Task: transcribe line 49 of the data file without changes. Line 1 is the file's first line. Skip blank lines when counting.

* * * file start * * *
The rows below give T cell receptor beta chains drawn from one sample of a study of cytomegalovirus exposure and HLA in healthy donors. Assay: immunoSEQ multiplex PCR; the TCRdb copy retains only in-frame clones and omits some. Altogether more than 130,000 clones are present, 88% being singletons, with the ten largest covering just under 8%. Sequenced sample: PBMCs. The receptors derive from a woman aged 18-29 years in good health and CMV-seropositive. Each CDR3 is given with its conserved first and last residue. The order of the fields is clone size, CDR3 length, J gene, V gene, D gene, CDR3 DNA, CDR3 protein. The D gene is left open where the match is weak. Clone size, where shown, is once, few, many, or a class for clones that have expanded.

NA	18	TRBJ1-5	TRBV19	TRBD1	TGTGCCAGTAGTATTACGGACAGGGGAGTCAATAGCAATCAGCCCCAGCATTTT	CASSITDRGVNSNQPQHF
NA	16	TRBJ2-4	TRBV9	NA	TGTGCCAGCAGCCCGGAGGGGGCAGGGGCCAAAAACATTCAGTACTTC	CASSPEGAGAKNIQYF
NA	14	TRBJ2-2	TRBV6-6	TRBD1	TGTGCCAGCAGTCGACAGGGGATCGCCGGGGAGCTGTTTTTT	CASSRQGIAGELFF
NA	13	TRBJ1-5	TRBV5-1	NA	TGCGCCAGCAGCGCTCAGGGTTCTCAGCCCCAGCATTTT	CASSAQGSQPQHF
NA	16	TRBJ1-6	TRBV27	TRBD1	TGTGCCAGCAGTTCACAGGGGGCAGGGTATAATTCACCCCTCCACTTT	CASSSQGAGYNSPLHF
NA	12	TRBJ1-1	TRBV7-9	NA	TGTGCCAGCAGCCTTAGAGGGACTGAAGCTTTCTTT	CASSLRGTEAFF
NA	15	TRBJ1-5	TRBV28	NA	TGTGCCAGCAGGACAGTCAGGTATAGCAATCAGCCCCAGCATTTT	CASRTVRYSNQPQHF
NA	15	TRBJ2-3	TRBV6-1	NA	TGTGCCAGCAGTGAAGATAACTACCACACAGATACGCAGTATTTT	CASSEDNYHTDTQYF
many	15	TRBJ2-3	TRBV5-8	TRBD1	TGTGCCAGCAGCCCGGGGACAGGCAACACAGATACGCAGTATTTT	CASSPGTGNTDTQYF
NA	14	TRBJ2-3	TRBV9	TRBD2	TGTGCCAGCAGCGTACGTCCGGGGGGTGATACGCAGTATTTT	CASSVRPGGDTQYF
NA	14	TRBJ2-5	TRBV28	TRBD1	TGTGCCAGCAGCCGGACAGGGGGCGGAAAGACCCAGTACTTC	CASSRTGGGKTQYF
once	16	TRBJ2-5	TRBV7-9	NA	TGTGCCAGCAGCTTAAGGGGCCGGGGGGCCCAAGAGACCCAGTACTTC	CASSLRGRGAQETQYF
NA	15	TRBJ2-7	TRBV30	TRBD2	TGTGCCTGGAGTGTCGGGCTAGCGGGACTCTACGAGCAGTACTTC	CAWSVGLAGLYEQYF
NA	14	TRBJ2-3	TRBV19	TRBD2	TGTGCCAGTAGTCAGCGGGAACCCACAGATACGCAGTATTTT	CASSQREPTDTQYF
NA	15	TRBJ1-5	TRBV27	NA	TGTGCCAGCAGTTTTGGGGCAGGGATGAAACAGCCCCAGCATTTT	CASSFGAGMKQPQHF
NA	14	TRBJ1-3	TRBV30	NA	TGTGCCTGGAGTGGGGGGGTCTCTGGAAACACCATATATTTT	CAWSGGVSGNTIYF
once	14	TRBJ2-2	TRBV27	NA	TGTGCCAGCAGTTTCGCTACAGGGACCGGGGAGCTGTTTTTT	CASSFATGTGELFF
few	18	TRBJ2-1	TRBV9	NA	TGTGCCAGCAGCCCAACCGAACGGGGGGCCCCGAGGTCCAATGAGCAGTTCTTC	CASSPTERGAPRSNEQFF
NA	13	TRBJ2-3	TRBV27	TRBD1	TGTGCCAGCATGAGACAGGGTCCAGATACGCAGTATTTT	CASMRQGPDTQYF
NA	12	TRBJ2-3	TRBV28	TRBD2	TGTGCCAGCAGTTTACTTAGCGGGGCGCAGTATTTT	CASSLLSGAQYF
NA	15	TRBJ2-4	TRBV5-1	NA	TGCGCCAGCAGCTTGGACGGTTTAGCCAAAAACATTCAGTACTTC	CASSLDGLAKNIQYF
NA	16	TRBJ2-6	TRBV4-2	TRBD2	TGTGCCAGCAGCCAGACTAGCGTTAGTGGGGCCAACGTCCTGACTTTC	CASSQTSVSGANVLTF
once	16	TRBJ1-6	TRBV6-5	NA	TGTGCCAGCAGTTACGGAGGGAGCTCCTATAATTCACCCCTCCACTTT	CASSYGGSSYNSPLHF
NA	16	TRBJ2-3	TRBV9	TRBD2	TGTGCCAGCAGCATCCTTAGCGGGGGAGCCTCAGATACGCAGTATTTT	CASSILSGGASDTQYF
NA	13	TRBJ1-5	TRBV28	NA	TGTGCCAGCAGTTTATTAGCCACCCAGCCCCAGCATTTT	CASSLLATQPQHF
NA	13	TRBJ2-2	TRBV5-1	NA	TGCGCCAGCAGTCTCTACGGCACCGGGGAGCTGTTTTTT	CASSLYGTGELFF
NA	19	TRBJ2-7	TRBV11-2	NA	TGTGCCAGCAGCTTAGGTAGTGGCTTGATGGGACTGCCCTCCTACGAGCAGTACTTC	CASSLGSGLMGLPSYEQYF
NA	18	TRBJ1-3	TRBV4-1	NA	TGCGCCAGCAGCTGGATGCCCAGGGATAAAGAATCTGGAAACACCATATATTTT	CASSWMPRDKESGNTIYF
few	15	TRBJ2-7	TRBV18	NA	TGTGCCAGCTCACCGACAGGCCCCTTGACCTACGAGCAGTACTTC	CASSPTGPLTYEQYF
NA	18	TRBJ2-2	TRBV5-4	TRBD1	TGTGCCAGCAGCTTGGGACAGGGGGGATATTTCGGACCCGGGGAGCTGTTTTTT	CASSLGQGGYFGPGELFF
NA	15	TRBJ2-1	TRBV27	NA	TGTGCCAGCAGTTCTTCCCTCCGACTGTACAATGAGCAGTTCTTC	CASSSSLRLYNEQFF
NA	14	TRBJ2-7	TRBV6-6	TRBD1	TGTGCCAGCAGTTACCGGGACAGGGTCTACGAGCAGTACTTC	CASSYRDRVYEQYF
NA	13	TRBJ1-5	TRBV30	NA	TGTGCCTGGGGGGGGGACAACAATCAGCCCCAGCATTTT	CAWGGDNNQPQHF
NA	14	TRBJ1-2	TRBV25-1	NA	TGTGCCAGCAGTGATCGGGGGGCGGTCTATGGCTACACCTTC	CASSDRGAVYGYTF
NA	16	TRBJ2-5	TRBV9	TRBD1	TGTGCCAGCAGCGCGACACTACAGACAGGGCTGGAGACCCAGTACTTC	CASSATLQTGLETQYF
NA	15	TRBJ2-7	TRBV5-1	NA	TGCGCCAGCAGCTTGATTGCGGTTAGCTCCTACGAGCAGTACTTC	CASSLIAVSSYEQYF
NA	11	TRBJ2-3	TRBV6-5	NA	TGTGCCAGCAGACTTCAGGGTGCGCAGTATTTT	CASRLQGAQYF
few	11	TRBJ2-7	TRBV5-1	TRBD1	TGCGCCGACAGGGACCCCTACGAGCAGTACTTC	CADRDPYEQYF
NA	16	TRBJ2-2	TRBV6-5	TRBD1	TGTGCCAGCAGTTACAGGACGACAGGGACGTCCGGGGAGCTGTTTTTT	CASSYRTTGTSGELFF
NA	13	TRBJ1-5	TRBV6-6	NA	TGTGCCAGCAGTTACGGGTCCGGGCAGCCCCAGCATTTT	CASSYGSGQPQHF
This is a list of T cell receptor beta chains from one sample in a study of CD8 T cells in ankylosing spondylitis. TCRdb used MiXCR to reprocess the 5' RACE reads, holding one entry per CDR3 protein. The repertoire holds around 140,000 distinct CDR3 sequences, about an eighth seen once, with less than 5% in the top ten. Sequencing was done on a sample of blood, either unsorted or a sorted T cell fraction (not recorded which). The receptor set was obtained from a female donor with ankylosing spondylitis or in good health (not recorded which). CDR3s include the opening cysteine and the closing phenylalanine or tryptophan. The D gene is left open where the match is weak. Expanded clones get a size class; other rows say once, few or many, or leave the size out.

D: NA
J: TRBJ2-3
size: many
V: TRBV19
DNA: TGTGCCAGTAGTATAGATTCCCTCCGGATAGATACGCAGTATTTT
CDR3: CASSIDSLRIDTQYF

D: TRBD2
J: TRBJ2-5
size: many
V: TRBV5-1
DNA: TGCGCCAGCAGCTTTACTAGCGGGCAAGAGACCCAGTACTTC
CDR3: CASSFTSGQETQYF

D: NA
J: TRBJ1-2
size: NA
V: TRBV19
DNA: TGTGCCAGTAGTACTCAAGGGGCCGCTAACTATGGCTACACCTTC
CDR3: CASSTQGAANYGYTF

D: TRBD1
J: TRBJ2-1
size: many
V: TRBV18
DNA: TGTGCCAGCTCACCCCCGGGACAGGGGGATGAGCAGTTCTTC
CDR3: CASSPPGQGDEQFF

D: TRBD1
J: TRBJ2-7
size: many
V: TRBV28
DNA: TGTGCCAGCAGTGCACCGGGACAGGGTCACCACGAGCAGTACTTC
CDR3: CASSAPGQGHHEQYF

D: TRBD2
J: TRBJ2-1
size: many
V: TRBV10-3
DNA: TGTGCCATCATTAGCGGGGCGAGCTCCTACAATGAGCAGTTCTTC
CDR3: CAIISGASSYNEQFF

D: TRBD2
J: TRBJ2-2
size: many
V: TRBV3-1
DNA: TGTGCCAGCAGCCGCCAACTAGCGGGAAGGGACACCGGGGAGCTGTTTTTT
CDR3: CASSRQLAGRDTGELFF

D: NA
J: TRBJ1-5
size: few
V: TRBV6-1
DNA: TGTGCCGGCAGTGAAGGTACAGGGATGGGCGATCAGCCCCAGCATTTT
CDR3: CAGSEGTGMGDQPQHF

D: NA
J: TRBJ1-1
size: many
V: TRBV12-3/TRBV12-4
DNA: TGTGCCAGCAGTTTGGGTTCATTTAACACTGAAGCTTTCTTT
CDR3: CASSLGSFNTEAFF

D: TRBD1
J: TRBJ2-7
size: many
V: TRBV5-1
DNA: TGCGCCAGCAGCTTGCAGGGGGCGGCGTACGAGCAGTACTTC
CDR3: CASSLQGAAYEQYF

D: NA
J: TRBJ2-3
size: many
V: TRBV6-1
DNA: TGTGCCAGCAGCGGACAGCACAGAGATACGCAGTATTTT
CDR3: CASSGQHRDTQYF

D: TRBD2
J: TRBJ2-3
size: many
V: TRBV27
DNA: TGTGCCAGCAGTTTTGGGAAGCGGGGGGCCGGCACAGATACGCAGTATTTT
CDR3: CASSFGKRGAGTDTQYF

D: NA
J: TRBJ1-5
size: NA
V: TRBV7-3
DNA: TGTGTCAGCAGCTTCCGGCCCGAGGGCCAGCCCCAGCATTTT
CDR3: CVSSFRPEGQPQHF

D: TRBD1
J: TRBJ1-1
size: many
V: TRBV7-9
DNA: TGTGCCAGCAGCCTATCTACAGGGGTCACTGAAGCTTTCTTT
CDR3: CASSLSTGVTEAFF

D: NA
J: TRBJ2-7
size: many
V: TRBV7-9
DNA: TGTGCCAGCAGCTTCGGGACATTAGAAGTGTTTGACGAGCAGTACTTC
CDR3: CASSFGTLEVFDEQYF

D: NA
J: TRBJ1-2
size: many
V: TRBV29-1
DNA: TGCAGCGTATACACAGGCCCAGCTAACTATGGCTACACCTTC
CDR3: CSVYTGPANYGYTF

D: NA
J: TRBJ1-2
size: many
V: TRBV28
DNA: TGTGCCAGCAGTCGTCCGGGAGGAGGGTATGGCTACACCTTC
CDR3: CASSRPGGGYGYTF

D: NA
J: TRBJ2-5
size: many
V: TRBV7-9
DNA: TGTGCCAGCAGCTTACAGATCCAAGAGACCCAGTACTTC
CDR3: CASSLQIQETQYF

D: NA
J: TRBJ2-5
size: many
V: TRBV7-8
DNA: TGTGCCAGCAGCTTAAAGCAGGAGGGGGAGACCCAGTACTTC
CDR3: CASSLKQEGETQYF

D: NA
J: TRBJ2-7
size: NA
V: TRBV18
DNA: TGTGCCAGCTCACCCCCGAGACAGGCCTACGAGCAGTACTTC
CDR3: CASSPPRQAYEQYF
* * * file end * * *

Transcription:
D: TRBD2